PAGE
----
T&P relief valve - nowhere to drain?

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Hopefully someone can offer some guidance on a problem I have with my water heater.
It would seem that the boneheads that built my house 7 years ago failed to put the hot water heater in a location where the T&P relief valve can safely dump water to a drain. The water heater is installed in a small closet, below grade, and was placed on top of carpeting, underlay, and then the concrete foundation. I didn't even realize that it was normal for the T&P relief valve to activate periodically - I thought it was in the event of a catastrophic failure, but I now know that's not the case.
I just noticed that the carpeting is completely soaked, and there's mold growing in the carpet. I'm pretty sure it's not leaking from anywhere, so I have to assume the T&P relief valve is doing its thing.
There's no drain anywhere near the heater. Is there another alternative to placing a bucket under the drain tube?
On a side note, I'm not quite sure why the T&P valve would be activating so much lately, unless it's because we've been using more hot water since the arrival of our first child. I don't think the moisture problem in the water heater closet has been going on for long. I've been checking the drain tube periodically, and it doesn't appear there's a slow leak or anything.
Any advice?
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It's not to activate periodically, so what made you think otherwise?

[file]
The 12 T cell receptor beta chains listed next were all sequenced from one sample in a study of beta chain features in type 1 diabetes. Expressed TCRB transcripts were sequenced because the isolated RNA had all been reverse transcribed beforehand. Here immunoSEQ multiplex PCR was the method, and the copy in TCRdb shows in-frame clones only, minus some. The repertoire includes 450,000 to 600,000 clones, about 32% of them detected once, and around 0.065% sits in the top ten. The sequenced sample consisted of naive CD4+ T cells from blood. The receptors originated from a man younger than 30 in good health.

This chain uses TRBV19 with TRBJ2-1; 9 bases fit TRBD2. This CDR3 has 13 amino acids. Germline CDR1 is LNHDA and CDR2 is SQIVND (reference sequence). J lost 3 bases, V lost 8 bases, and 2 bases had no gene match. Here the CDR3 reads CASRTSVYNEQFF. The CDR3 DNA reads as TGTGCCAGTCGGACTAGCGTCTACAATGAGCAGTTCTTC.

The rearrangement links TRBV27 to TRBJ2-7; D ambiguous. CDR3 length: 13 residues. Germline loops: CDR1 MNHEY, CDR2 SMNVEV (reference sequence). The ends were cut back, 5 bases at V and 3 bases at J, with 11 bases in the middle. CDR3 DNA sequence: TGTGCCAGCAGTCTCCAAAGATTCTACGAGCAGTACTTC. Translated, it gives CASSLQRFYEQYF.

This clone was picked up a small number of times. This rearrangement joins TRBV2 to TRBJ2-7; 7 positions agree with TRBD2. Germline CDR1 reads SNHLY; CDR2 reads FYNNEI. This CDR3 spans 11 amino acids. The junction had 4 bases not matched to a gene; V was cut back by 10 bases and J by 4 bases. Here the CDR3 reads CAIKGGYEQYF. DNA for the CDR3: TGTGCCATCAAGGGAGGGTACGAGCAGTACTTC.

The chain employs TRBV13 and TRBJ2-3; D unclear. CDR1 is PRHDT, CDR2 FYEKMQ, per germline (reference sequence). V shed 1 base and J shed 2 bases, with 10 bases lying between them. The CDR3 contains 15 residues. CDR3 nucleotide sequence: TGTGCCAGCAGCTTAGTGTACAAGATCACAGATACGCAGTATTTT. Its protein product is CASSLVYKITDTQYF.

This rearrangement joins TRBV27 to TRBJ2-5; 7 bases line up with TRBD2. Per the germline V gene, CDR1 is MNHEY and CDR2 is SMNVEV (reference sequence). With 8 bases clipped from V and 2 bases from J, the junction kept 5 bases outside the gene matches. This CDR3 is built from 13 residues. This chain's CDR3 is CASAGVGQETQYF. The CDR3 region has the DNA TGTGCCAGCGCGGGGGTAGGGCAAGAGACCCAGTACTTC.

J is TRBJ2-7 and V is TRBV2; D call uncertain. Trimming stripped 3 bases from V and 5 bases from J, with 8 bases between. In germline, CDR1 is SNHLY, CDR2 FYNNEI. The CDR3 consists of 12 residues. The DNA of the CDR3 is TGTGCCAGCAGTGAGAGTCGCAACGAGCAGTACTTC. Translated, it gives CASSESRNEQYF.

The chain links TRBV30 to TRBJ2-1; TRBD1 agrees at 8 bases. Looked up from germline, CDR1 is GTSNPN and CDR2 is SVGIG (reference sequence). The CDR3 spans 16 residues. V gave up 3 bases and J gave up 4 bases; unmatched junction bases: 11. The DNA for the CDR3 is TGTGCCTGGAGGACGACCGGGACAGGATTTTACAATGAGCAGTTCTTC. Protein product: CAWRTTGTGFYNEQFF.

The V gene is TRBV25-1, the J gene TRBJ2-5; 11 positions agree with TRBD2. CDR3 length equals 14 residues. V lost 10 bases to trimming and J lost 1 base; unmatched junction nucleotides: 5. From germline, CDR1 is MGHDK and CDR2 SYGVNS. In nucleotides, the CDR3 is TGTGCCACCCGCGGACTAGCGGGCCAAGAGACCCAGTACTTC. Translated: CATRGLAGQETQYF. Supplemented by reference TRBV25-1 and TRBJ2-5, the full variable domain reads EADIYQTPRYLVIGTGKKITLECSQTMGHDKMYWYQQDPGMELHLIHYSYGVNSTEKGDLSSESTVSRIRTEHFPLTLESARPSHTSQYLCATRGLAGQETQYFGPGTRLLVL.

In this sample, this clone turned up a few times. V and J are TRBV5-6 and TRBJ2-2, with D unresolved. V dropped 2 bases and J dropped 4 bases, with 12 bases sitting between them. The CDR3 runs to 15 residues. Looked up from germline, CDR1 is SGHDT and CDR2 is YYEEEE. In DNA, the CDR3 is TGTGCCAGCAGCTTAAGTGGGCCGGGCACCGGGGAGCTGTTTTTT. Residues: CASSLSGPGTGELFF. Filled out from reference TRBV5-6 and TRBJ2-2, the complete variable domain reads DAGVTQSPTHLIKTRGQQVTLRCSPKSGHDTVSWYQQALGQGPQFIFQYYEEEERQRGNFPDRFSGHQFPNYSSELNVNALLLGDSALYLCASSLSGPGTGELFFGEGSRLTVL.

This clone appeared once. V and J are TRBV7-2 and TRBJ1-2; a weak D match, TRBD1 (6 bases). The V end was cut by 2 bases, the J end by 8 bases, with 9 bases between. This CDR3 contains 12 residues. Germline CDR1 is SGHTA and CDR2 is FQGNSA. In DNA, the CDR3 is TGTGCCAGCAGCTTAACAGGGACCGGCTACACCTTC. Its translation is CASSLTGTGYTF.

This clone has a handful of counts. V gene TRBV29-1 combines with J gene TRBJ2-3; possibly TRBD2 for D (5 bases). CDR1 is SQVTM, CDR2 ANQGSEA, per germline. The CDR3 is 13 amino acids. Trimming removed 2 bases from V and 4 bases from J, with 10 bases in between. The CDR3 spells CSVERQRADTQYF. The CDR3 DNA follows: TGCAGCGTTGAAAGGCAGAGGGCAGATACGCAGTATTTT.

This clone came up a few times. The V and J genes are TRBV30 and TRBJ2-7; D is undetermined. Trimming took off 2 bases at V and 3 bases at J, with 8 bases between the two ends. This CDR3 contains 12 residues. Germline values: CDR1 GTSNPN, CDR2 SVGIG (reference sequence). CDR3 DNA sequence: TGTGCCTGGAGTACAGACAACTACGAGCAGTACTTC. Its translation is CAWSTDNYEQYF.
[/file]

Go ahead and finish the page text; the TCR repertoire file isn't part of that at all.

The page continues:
Which would indicate a problem that needs to be corrected.

Have it checked out? There is a problem that needs to be addressed, before you end up with a bigger mess.
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T&P valve should NOT normally open, get that fixed immediately.
common causes high home watewr pressure, backflow preventer doing its job on main water line in, tank set too hot...
might be a leaking tank........ put bucket or pan under output of valve to get better idea of source of water
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About 98% of them are installed that way..
The water heater is installed

It is pretty much the case. You have a problem that needs fixing. Could be the valve itself going bad, chould be the temperature is running to high for some reason, like a bad thermostat, or the water pressure is higher than normal. .

Put a bucket under it to be sure that is where the water is coming from.
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wrote:

The one in my house has a copper tube going up along the vent (for gas fumes) and draining on the roof, near the chimney.

--
113 days until the winter solstice celebration

Mark Lloyd
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Which is against code, if you live in an area where the outdoor temps fall below freezing. But, it's still not smart, unless there's a way for you to know whether it's dripping or not.
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Freezing temps and seeing a drip really don't matter since no T&P drain should go up. If it does, water is in continuous contact with the relief mechanism which leads to premature failure. Freezing risk is also dangerous of course but corrosion is equally if not more dangerous. Certainly model code states that drains must be continuously lower than the T&P.